In the eyes of many young men, Luis Fonseca had it all. Then he lost it all.
Now Fonseca has a chance to gain something more valuable than he might ever have imagined.
“Luis is uniquely gifted through his size, athleticism, personality, and being trilingual,” said Brad Stille (’94), pastor of First Baptist Church of Wixom, MI. “He saw the dark side of sin, but he made the decision to choose Christ. All of those things combined could make him an incredibly useful instrument in the Lord’s hand.”
Fonseca is a sophomore Biblical Studies major. He stands out from the rest of the student body in several ways—his age (27), size (6-foot-4, 328 pounds), heritage (born in Brazil), multilingualism (Fonseca speaks English, Spanish, and Portuguese), and life experiences.
He was an offensive lineman on Michigan State’s football team in 2004, left football behind to pursue a lifestyle dominated by drugs and alcohol, then hit rock bottom and began to look for answers. He found them in a life focused on faith in Christ. Fonseca now plays football at Maranatha, but his primary goal is a position in full-time vocational ministry.
“At first, I struggled with the idea of being a pastor,” Fonseca said. “I can’t speak well, write well, even read well out loud … and I had lived a wretched life on top of that. But the Bible says I can do all things through Christ. What I can do is relate to people who are struggling. I can connect with them on a personal level. I’m ready for the Lord to use me in any way He chooses to.”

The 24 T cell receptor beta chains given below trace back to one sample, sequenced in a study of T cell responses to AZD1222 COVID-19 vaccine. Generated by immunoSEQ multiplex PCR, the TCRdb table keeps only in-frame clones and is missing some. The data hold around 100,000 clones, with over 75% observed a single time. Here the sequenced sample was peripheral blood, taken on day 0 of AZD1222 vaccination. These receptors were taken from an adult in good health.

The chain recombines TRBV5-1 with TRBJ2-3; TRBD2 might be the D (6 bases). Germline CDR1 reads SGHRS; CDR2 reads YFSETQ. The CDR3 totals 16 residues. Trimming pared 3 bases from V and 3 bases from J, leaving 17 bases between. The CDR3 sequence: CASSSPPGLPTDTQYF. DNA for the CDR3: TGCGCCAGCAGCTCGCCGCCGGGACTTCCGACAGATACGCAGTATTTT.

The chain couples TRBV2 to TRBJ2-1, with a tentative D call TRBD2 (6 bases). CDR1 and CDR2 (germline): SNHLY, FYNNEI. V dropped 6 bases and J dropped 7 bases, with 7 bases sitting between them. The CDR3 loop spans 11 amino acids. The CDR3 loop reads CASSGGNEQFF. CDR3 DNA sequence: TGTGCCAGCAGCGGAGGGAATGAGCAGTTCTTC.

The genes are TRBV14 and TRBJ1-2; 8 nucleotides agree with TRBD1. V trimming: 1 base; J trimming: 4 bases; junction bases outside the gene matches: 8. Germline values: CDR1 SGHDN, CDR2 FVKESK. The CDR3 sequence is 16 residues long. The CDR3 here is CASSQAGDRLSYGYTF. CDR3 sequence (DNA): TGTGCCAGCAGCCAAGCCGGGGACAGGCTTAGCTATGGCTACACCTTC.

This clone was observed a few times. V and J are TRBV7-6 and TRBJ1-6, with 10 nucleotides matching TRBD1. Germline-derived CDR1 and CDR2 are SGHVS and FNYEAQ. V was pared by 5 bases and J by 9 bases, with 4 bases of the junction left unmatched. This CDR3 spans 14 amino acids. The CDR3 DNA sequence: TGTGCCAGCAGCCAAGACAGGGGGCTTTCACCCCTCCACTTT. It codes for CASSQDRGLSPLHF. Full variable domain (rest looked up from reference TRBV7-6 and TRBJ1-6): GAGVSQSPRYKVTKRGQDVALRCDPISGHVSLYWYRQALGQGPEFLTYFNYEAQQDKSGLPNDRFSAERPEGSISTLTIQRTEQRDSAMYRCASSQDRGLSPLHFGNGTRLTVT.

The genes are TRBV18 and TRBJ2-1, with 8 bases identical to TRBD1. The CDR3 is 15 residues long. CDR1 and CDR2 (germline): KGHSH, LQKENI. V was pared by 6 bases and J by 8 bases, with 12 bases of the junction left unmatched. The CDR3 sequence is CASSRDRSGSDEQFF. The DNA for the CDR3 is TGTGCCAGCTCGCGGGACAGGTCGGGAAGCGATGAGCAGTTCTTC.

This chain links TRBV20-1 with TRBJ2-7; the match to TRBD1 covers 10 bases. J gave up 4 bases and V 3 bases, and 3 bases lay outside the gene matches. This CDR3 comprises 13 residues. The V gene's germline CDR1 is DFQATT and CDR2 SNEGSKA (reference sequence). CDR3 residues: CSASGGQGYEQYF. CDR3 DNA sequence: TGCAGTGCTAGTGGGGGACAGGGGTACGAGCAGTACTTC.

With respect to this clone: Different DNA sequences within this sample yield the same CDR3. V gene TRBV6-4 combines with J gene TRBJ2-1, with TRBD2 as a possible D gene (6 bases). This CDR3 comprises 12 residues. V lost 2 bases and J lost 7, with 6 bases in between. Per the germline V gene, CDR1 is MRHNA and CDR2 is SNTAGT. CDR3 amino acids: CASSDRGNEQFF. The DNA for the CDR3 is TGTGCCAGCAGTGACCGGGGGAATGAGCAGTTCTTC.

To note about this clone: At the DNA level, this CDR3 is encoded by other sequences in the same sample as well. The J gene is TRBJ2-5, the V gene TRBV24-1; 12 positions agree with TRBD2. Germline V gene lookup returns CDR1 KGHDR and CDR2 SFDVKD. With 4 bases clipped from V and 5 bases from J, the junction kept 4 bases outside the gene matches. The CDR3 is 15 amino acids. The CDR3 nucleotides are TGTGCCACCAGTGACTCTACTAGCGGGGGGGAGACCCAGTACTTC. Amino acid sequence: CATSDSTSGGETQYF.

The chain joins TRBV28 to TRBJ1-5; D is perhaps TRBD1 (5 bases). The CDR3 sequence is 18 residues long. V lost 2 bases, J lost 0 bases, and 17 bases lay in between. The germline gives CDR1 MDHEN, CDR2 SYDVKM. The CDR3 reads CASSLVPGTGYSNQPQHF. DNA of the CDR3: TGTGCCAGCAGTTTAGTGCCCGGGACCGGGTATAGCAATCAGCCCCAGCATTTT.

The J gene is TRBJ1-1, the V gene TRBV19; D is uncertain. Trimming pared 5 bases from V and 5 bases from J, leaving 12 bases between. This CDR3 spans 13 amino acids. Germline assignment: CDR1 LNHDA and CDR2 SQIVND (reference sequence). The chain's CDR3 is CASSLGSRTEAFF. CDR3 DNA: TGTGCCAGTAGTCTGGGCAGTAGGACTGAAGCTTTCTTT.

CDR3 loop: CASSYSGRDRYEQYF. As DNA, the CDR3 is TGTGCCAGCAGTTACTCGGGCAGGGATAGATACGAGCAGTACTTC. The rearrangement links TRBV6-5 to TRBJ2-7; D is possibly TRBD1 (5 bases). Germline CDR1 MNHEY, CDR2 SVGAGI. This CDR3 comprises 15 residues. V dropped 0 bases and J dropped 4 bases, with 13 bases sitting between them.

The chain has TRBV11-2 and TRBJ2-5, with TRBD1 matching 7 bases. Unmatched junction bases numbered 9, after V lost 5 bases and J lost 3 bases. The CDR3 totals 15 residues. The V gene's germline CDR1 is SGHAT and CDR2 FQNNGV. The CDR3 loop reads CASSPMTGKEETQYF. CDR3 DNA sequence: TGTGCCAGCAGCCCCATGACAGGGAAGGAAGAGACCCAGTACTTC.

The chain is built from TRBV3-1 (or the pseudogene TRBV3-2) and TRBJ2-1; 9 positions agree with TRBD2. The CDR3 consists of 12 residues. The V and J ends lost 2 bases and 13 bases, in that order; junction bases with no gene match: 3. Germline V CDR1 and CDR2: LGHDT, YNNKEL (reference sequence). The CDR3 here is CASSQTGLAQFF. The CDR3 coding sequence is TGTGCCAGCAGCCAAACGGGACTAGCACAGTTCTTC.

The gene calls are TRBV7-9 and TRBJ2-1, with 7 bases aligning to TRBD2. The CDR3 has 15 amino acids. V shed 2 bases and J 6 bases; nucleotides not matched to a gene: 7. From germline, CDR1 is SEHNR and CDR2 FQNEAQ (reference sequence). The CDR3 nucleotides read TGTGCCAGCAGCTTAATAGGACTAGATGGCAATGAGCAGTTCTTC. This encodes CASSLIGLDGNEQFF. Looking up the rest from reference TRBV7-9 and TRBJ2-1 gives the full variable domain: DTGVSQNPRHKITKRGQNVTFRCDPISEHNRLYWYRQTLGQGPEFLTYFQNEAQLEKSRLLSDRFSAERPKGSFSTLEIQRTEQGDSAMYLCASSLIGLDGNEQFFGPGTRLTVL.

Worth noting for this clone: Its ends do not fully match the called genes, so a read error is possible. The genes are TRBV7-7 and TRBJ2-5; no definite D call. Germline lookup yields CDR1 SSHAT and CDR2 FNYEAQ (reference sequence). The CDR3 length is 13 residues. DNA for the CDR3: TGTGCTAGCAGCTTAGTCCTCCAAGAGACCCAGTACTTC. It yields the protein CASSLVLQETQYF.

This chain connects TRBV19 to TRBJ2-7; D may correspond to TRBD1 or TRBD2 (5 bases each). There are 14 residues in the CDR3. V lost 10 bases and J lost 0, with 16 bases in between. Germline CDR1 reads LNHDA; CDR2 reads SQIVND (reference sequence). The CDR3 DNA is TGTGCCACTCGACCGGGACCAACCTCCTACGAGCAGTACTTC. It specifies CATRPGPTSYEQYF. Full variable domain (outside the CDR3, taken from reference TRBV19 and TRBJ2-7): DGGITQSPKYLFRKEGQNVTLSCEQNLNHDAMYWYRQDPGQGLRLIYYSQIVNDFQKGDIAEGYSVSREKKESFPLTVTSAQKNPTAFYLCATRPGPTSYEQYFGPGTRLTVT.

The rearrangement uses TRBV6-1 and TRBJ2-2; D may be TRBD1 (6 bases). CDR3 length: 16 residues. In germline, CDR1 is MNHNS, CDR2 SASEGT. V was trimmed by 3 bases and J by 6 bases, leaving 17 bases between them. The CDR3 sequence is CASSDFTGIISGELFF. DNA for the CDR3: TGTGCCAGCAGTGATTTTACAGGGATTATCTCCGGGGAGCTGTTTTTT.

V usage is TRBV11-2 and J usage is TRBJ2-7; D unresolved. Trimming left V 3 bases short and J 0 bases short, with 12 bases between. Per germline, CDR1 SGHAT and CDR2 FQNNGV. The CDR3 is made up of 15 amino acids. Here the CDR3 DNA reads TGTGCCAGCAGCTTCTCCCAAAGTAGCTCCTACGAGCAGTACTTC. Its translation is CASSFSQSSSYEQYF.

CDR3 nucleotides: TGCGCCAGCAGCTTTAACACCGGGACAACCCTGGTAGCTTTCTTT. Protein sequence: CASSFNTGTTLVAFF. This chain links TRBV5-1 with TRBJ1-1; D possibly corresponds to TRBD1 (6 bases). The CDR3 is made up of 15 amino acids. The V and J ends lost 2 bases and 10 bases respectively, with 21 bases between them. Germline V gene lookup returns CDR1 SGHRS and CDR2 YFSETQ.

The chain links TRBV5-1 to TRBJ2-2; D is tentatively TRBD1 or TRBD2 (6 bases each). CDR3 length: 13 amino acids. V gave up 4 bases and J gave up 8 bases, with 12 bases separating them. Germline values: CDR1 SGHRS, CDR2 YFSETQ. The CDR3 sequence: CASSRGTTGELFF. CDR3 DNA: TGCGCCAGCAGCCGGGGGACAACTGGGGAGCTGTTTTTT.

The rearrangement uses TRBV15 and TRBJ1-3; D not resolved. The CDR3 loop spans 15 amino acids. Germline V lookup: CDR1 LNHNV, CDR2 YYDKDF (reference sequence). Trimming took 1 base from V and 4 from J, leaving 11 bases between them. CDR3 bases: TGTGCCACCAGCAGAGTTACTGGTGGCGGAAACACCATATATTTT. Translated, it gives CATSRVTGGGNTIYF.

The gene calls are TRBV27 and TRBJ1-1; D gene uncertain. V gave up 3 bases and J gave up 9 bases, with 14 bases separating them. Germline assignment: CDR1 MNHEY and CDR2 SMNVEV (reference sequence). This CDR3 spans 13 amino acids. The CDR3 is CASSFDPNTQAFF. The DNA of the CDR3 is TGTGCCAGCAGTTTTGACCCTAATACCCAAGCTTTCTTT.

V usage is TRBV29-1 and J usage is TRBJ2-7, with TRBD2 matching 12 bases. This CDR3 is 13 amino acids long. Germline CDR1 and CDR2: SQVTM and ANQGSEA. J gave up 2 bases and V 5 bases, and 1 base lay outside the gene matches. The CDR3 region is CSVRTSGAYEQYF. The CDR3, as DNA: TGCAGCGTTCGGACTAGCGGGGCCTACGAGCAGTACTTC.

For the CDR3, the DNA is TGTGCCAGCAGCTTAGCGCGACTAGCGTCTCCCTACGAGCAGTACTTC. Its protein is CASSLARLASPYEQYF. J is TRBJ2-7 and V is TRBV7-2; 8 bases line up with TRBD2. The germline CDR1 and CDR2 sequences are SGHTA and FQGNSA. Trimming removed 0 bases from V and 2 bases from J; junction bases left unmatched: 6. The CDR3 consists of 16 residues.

A Coach On the Field
Fonseca has started every game at right guard for Maranatha. He has also seen a bit of action at defensive tackle during his first full football season after a layoff of nearly eight years.
“I do things smarter now … if I still had my 18-year-old body, I’d dominate,” Fonseca said with a chuckle. “My mind thinks I can do things that my body simply can’t do any more.”
“Luis will tell you that he is rusty, and the curve of his football knowledge sometimes intersects with the curve of his body being pretty beaten up,” head football coach Andy Peterson said. “He is doing pretty well. It’s not very often that somebody gets off of one of his blocks. Once he latches on, it’s pretty well done. He has been just as helpful by being able to instruct the other guys. He remembers a lot.”
Not all of Fonseca’s memories are football-related … or pleasant.
Born in Brazil
His father, Jorge, began working for Dow Chemical Company in Brazil at age 17. Jorge climbed the company ladder to system architecture specialist before being sent by Dow to its facility in Southfield, MI, in 2000. Luis knew almost no English when he enrolled as a freshman at Walled Lake Western High School. He did know soccer—but not well enough to avoid being cut from the school’s soccer team.
Football was a more natural sport for an athlete of Fonseca’s size and frame. He excelled almost immediately and began to attract interest from some colleges (Akron, Toledo, Indiana) as a junior. He went to Michigan State’s football camp prior to his senior year and was offered a scholarship by the Spartans before the week was over.
Fonseca graduated from high school early in December of 2003 and enrolled at MSU in January of 2004.